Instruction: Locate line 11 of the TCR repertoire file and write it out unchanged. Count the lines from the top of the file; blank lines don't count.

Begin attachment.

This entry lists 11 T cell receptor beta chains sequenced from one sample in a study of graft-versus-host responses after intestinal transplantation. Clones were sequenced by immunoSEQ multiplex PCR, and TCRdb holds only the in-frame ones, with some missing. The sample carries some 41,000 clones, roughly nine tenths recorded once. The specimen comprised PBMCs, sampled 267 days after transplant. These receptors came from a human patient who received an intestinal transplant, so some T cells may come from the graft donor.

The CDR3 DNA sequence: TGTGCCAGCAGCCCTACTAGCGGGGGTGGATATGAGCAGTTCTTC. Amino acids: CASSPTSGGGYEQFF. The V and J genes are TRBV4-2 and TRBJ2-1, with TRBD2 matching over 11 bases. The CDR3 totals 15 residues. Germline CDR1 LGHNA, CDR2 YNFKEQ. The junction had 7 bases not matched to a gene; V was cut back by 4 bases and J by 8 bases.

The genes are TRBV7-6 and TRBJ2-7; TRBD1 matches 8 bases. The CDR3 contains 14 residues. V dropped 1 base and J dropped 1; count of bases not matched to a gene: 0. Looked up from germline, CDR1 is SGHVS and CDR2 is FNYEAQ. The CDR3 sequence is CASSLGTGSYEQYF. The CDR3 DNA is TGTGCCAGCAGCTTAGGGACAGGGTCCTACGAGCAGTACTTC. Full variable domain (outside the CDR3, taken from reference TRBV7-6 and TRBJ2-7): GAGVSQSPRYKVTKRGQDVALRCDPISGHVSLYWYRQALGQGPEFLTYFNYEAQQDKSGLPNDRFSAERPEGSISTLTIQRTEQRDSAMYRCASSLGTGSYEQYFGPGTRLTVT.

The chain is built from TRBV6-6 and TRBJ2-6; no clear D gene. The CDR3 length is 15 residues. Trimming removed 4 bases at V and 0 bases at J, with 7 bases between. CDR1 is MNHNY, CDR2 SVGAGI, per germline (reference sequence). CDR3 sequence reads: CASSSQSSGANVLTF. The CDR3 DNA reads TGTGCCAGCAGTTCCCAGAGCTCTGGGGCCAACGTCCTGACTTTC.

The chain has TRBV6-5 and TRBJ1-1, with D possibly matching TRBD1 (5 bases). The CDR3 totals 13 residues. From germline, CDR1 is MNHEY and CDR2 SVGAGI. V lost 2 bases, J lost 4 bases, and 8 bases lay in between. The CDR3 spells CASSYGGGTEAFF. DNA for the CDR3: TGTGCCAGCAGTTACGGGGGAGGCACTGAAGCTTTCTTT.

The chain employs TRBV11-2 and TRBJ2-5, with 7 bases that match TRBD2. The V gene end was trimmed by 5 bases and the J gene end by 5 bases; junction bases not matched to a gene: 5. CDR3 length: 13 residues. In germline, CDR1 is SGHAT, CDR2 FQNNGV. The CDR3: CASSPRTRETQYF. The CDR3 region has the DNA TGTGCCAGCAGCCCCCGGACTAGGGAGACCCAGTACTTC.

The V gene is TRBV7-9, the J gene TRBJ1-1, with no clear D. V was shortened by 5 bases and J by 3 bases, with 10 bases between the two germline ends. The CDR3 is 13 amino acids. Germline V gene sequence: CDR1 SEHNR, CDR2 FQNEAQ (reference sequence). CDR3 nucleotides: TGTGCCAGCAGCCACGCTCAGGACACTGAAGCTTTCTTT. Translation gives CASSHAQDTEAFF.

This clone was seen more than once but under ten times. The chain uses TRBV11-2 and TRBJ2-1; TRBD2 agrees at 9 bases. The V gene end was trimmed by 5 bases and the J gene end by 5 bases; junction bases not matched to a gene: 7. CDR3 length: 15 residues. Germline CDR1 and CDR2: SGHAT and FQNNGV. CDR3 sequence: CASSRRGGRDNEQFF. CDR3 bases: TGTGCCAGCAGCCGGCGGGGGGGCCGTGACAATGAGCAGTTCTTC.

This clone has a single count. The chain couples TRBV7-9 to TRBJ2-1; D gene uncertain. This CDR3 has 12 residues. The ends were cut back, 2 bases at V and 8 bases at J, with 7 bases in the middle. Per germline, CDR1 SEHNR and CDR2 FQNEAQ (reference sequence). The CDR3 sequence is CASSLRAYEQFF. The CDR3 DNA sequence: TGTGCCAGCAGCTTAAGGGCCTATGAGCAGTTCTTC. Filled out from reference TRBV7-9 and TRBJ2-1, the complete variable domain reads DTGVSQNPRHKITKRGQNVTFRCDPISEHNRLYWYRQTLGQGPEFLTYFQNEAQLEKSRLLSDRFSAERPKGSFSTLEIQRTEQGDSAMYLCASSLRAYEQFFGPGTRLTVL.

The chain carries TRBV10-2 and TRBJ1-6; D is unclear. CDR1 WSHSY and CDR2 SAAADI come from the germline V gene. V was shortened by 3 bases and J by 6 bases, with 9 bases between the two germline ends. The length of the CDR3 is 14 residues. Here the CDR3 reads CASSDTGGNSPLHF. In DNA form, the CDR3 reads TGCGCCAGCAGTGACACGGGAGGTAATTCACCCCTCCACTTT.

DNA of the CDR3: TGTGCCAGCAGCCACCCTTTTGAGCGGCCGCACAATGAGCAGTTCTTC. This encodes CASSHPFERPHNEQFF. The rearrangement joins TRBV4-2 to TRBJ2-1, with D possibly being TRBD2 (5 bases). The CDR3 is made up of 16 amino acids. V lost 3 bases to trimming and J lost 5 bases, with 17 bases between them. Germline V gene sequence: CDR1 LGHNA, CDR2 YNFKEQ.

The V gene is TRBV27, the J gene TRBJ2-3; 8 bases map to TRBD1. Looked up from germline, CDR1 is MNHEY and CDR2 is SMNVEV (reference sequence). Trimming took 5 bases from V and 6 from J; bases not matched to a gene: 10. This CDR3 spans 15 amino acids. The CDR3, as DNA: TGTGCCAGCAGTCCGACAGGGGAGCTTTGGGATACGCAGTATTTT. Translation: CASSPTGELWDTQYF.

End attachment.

DNA of the CDR3: TGTGCCAGCAGCCACCCTTTTGAGCGGCCGCACAATGAGCAGTTCTTC. This encodes CASSHPFERPHNEQFF. The rearrangement joins TRBV4-2 to TRBJ2-1, with D possibly being TRBD2 (5 bases). The CDR3 is made up of 16 amino acids. V lost 3 bases to trimming and J lost 5 bases, with 17 bases between them. Germline V gene sequence: CDR1 LGHNA, CDR2 YNFKEQ.